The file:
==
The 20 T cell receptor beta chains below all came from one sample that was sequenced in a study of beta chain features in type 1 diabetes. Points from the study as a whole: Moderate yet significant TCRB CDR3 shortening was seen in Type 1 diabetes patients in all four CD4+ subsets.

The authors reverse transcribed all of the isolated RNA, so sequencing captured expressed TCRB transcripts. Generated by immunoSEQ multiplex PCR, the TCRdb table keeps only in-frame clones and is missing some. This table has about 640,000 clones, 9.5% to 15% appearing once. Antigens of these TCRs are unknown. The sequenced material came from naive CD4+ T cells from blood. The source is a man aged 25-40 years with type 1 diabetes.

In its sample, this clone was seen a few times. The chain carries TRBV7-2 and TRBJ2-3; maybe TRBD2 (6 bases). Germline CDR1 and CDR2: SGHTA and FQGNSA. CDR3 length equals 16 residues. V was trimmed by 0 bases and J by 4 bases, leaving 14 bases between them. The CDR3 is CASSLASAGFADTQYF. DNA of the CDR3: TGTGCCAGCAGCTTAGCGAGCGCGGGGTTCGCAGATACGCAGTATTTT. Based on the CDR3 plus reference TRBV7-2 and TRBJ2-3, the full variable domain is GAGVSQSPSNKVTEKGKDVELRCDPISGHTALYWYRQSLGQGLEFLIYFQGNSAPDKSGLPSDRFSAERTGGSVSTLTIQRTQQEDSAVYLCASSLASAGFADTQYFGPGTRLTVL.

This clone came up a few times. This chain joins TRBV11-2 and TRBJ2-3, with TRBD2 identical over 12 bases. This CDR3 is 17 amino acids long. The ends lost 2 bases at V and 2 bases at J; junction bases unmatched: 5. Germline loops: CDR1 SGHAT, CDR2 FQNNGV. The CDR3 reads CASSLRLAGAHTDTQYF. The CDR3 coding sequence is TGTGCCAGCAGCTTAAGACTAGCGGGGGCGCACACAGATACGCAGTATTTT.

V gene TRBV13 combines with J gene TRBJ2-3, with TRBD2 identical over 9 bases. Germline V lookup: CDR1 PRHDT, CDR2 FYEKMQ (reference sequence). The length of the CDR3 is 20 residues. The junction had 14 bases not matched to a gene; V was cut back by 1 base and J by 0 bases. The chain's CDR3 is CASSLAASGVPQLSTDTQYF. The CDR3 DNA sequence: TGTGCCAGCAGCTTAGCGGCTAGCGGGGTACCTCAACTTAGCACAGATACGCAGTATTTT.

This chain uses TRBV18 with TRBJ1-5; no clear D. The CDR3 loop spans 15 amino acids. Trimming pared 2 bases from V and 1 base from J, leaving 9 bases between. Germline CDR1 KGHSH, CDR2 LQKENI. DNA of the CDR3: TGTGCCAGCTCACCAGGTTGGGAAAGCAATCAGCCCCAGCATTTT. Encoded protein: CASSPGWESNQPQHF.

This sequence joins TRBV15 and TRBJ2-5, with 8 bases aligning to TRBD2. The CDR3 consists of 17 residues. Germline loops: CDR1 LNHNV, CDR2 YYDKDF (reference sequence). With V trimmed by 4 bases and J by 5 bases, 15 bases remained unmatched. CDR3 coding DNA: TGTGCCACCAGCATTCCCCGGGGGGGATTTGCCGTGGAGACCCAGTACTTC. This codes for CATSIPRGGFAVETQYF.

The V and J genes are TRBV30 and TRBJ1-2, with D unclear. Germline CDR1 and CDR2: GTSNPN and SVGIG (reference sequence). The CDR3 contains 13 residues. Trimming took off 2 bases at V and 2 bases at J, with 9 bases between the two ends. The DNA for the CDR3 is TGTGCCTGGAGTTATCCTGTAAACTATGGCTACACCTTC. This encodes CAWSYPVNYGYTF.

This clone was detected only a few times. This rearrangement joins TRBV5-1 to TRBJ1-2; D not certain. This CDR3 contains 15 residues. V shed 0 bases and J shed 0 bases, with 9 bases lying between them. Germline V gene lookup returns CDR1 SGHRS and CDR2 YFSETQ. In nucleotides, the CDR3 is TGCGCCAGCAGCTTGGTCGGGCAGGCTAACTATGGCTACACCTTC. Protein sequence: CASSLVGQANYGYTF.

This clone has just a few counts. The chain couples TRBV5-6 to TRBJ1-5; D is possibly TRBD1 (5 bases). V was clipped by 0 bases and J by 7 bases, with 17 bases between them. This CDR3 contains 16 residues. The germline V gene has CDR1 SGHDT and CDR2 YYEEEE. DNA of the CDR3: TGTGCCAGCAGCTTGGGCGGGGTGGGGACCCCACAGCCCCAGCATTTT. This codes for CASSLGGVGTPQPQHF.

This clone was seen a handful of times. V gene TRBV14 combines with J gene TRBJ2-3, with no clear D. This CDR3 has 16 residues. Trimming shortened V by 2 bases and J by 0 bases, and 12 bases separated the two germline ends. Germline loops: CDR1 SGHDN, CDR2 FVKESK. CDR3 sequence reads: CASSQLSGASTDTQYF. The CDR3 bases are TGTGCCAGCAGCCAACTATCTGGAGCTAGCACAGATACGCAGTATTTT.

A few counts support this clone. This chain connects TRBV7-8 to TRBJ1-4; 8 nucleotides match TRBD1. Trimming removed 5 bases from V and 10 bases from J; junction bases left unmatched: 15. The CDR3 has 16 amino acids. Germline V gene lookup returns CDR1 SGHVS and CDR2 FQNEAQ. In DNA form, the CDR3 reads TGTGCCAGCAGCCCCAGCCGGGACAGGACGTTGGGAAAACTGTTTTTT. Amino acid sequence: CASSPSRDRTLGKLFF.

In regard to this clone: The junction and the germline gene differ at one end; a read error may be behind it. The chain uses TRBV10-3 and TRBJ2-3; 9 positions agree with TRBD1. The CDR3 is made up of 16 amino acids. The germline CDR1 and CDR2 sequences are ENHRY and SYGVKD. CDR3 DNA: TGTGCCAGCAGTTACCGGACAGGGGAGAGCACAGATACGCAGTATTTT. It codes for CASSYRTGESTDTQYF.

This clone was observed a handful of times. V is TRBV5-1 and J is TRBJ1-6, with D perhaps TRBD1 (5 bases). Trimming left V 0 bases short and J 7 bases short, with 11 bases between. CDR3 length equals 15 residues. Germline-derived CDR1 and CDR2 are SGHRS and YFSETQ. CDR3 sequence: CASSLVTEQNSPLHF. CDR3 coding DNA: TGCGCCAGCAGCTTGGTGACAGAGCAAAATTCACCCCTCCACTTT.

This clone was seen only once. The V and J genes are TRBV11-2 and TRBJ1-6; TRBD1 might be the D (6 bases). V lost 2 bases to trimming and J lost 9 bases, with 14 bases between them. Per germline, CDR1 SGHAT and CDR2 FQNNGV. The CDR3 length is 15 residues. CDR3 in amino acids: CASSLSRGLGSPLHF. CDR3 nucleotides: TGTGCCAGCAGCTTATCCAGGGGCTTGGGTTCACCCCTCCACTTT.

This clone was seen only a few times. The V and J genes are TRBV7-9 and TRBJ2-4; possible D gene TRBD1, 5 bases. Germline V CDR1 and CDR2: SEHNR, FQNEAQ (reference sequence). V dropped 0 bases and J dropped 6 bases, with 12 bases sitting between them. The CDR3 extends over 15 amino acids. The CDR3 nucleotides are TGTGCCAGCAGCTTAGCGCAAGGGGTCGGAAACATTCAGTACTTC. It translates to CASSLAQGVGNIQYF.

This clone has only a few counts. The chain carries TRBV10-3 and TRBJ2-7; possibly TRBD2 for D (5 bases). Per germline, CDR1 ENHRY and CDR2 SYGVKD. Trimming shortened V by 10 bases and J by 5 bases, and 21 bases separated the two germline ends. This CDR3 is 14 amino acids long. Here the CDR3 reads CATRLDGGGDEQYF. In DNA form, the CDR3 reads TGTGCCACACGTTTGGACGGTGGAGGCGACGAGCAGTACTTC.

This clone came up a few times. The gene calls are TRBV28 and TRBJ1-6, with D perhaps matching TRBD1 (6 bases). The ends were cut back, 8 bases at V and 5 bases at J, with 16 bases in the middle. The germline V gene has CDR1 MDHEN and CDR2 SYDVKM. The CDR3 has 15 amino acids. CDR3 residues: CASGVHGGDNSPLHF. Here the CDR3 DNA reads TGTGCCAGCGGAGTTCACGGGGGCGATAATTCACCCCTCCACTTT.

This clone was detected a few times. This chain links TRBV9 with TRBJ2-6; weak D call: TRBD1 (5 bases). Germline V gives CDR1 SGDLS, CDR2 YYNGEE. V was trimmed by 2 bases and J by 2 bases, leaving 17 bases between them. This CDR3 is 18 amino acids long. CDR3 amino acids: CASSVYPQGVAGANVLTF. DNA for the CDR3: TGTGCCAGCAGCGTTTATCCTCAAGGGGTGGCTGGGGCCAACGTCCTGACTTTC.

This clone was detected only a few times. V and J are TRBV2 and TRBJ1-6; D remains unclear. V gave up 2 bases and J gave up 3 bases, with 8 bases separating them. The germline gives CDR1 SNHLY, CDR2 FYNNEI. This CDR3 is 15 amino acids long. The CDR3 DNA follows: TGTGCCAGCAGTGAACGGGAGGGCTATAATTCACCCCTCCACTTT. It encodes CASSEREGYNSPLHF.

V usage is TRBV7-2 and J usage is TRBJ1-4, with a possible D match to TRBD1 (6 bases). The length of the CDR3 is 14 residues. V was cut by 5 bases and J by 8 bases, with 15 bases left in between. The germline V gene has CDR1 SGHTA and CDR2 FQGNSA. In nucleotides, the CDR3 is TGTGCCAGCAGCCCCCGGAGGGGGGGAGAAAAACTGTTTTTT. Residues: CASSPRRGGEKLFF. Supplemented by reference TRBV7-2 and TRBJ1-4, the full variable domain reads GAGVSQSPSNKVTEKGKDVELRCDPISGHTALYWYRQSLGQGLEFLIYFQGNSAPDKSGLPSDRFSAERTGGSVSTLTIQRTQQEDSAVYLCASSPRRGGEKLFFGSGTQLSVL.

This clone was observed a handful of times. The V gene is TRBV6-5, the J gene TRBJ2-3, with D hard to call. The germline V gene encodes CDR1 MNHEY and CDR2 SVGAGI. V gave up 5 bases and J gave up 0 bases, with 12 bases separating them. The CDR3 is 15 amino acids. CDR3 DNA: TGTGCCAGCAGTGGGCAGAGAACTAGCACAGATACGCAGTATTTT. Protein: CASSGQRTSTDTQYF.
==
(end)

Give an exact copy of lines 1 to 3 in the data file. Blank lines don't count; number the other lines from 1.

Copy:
The 20 T cell receptor beta chains below all came from one sample that was sequenced in a study of beta chain features in type 1 diabetes. Points from the study as a whole: Moderate yet significant TCRB CDR3 shortening was seen in Type 1 diabetes patients in all four CD4+ subsets.

The authors reverse transcribed all of the isolated RNA, so sequencing captured expressed TCRB transcripts. Generated by immunoSEQ multiplex PCR, the TCRdb table keeps only in-frame clones and is missing some. This table has about 640,000 clones, 9.5% to 15% appearing once. Antigens of these TCRs are unknown. The sequenced material came from naive CD4+ T cells from blood. The source is a man aged 25-40 years with type 1 diabetes.

In its sample, this clone was seen a few times. The chain carries TRBV7-2 and TRBJ2-3; maybe TRBD2 (6 bases). Germline CDR1 and CDR2: SGHTA and FQGNSA. CDR3 length equals 16 residues. V was trimmed by 0 bases and J by 4 bases, leaving 14 bases between them. The CDR3 is CASSLASAGFADTQYF. DNA of the CDR3: TGTGCCAGCAGCTTAGCGAGCGCGGGGTTCGCAGATACGCAGTATTTT. Based on the CDR3 plus reference TRBV7-2 and TRBJ2-3, the full variable domain is GAGVSQSPSNKVTEKGKDVELRCDPISGHTALYWYRQSLGQGLEFLIYFQGNSAPDKSGLPSDRFSAERTGGSVSTLTIQRTQQEDSAVYLCASSLASAGFADTQYFGPGTRLTVL.